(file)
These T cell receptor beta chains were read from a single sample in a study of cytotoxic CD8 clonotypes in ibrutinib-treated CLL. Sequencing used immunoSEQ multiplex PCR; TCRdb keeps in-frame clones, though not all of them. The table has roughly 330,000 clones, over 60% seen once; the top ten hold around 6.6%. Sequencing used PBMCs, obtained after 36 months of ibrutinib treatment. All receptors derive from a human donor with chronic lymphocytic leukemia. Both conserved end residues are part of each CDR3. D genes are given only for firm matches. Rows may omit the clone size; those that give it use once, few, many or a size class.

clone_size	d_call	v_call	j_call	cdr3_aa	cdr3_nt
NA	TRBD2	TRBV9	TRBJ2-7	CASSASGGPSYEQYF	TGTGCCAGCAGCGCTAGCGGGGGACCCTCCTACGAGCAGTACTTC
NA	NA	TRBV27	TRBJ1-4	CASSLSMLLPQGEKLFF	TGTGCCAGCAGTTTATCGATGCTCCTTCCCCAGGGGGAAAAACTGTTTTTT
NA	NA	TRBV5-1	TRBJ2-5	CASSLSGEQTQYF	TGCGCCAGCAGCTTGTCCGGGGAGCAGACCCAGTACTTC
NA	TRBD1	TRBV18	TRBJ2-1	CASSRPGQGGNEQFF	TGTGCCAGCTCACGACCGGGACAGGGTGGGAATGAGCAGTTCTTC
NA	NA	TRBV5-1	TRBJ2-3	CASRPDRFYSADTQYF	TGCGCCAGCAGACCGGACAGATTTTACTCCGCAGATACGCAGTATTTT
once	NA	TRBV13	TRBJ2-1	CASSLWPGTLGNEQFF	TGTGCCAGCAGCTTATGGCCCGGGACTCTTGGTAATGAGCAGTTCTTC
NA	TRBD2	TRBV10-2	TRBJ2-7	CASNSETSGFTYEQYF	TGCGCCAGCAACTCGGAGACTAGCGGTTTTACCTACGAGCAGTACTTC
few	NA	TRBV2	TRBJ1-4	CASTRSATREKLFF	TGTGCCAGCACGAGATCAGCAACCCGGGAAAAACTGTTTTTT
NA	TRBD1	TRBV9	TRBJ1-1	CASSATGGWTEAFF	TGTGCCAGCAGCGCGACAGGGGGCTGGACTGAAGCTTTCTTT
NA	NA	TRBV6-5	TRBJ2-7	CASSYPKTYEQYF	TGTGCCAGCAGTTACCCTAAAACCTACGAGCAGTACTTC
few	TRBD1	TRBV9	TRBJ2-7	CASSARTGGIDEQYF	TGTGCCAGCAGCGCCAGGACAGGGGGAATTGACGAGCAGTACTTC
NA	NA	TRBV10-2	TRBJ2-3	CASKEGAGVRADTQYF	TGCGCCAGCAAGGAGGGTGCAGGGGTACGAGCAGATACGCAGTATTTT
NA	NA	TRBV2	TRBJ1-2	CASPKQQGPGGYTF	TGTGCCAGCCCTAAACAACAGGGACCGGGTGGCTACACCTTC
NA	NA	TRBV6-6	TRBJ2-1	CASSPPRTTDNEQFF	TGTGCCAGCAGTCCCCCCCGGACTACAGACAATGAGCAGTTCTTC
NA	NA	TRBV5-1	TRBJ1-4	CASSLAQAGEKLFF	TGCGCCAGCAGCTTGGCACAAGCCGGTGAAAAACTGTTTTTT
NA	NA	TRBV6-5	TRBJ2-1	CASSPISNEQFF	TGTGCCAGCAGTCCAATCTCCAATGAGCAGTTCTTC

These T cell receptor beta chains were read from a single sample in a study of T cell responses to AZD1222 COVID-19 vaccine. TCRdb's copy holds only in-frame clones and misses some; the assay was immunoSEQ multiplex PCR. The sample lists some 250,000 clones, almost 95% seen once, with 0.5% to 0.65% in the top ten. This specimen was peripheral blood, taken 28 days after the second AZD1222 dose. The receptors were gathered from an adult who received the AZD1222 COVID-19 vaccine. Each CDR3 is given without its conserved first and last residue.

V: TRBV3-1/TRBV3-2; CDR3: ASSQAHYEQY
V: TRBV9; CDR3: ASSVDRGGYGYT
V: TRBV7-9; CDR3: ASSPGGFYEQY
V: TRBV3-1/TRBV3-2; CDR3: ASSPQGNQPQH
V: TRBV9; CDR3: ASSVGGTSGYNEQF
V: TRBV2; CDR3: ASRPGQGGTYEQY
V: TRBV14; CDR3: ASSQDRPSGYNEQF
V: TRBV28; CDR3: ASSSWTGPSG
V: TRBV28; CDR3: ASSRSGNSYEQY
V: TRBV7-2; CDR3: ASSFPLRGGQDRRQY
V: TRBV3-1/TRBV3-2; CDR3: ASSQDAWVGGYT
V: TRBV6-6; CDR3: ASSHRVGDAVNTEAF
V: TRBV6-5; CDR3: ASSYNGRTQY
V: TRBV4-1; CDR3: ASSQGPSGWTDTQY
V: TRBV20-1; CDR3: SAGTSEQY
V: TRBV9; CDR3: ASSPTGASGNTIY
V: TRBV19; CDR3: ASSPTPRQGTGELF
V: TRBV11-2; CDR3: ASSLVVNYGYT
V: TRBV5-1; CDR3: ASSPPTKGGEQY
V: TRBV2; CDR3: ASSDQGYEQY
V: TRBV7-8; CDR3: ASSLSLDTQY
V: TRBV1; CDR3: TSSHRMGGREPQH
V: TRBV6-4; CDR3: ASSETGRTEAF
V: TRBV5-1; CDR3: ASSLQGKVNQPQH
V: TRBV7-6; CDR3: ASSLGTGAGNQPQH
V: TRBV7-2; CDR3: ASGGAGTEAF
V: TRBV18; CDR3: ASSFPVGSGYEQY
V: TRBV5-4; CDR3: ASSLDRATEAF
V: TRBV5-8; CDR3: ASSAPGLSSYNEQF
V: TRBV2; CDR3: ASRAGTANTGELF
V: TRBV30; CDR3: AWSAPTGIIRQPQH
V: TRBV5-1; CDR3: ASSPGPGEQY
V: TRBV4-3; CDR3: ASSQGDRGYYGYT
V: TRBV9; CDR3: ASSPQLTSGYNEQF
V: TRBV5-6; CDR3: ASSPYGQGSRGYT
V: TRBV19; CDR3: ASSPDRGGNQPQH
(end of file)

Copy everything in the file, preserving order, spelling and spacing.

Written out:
These T cell receptor beta chains were read from a single sample in a study of cytotoxic CD8 clonotypes in ibrutinib-treated CLL. Sequencing used immunoSEQ multiplex PCR; TCRdb keeps in-frame clones, though not all of them. The table has roughly 330,000 clones, over 60% seen once; the top ten hold around 6.6%. Sequencing used PBMCs, obtained after 36 months of ibrutinib treatment. All receptors derive from a human donor with chronic lymphocytic leukemia. Both conserved end residues are part of each CDR3. D genes are given only for firm matches. Rows may omit the clone size; those that give it use once, few, many or a size class.

clone_size	d_call	v_call	j_call	cdr3_aa	cdr3_nt
NA	TRBD2	TRBV9	TRBJ2-7	CASSASGGPSYEQYF	TGTGCCAGCAGCGCTAGCGGGGGACCCTCCTACGAGCAGTACTTC
NA	NA	TRBV27	TRBJ1-4	CASSLSMLLPQGEKLFF	TGTGCCAGCAGTTTATCGATGCTCCTTCCCCAGGGGGAAAAACTGTTTTTT
NA	NA	TRBV5-1	TRBJ2-5	CASSLSGEQTQYF	TGCGCCAGCAGCTTGTCCGGGGAGCAGACCCAGTACTTC
NA	TRBD1	TRBV18	TRBJ2-1	CASSRPGQGGNEQFF	TGTGCCAGCTCACGACCGGGACAGGGTGGGAATGAGCAGTTCTTC
NA	NA	TRBV5-1	TRBJ2-3	CASRPDRFYSADTQYF	TGCGCCAGCAGACCGGACAGATTTTACTCCGCAGATACGCAGTATTTT
once	NA	TRBV13	TRBJ2-1	CASSLWPGTLGNEQFF	TGTGCCAGCAGCTTATGGCCCGGGACTCTTGGTAATGAGCAGTTCTTC
NA	TRBD2	TRBV10-2	TRBJ2-7	CASNSETSGFTYEQYF	TGCGCCAGCAACTCGGAGACTAGCGGTTTTACCTACGAGCAGTACTTC
few	NA	TRBV2	TRBJ1-4	CASTRSATREKLFF	TGTGCCAGCACGAGATCAGCAACCCGGGAAAAACTGTTTTTT
NA	TRBD1	TRBV9	TRBJ1-1	CASSATGGWTEAFF	TGTGCCAGCAGCGCGACAGGGGGCTGGACTGAAGCTTTCTTT
NA	NA	TRBV6-5	TRBJ2-7	CASSYPKTYEQYF	TGTGCCAGCAGTTACCCTAAAACCTACGAGCAGTACTTC
few	TRBD1	TRBV9	TRBJ2-7	CASSARTGGIDEQYF	TGTGCCAGCAGCGCCAGGACAGGGGGAATTGACGAGCAGTACTTC
NA	NA	TRBV10-2	TRBJ2-3	CASKEGAGVRADTQYF	TGCGCCAGCAAGGAGGGTGCAGGGGTACGAGCAGATACGCAGTATTTT
NA	NA	TRBV2	TRBJ1-2	CASPKQQGPGGYTF	TGTGCCAGCCCTAAACAACAGGGACCGGGTGGCTACACCTTC
NA	NA	TRBV6-6	TRBJ2-1	CASSPPRTTDNEQFF	TGTGCCAGCAGTCCCCCCCGGACTACAGACAATGAGCAGTTCTTC
NA	NA	TRBV5-1	TRBJ1-4	CASSLAQAGEKLFF	TGCGCCAGCAGCTTGGCACAAGCCGGTGAAAAACTGTTTTTT
NA	NA	TRBV6-5	TRBJ2-1	CASSPISNEQFF	TGTGCCAGCAGTCCAATCTCCAATGAGCAGTTCTTC

These T cell receptor beta chains were read from a single sample in a study of T cell responses to AZD1222 COVID-19 vaccine. TCRdb's copy holds only in-frame clones and misses some; the assay was immunoSEQ multiplex PCR. The sample lists some 250,000 clones, almost 95% seen once, with 0.5% to 0.65% in the top ten. This specimen was peripheral blood, taken 28 days after the second AZD1222 dose. The receptors were gathered from an adult who received the AZD1222 COVID-19 vaccine. Each CDR3 is given without its conserved first and last residue.

V: TRBV3-1/TRBV3-2; CDR3: ASSQAHYEQY
V: TRBV9; CDR3: ASSVDRGGYGYT
V: TRBV7-9; CDR3: ASSPGGFYEQY
V: TRBV3-1/TRBV3-2; CDR3: ASSPQGNQPQH
V: TRBV9; CDR3: ASSVGGTSGYNEQF
V: TRBV2; CDR3: ASRPGQGGTYEQY
V: TRBV14; CDR3: ASSQDRPSGYNEQF
V: TRBV28; CDR3: ASSSWTGPSG
V: TRBV28; CDR3: ASSRSGNSYEQY
V: TRBV7-2; CDR3: ASSFPLRGGQDRRQY
V: TRBV3-1/TRBV3-2; CDR3: ASSQDAWVGGYT
V: TRBV6-6; CDR3: ASSHRVGDAVNTEAF
V: TRBV6-5; CDR3: ASSYNGRTQY
V: TRBV4-1; CDR3: ASSQGPSGWTDTQY
V: TRBV20-1; CDR3: SAGTSEQY
V: TRBV9; CDR3: ASSPTGASGNTIY
V: TRBV19; CDR3: ASSPTPRQGTGELF
V: TRBV11-2; CDR3: ASSLVVNYGYT
V: TRBV5-1; CDR3: ASSPPTKGGEQY
V: TRBV2; CDR3: ASSDQGYEQY
V: TRBV7-8; CDR3: ASSLSLDTQY
V: TRBV1; CDR3: TSSHRMGGREPQH
V: TRBV6-4; CDR3: ASSETGRTEAF
V: TRBV5-1; CDR3: ASSLQGKVNQPQH
V: TRBV7-6; CDR3: ASSLGTGAGNQPQH
V: TRBV7-2; CDR3: ASGGAGTEAF
V: TRBV18; CDR3: ASSFPVGSGYEQY
V: TRBV5-4; CDR3: ASSLDRATEAF
V: TRBV5-8; CDR3: ASSAPGLSSYNEQF
V: TRBV2; CDR3: ASRAGTANTGELF
V: TRBV30; CDR3: AWSAPTGIIRQPQH
V: TRBV5-1; CDR3: ASSPGPGEQY
V: TRBV4-3; CDR3: ASSQGDRGYYGYT
V: TRBV9; CDR3: ASSPQLTSGYNEQF
V: TRBV5-6; CDR3: ASSPYGQGSRGYT
V: TRBV19; CDR3: ASSPDRGGNQPQH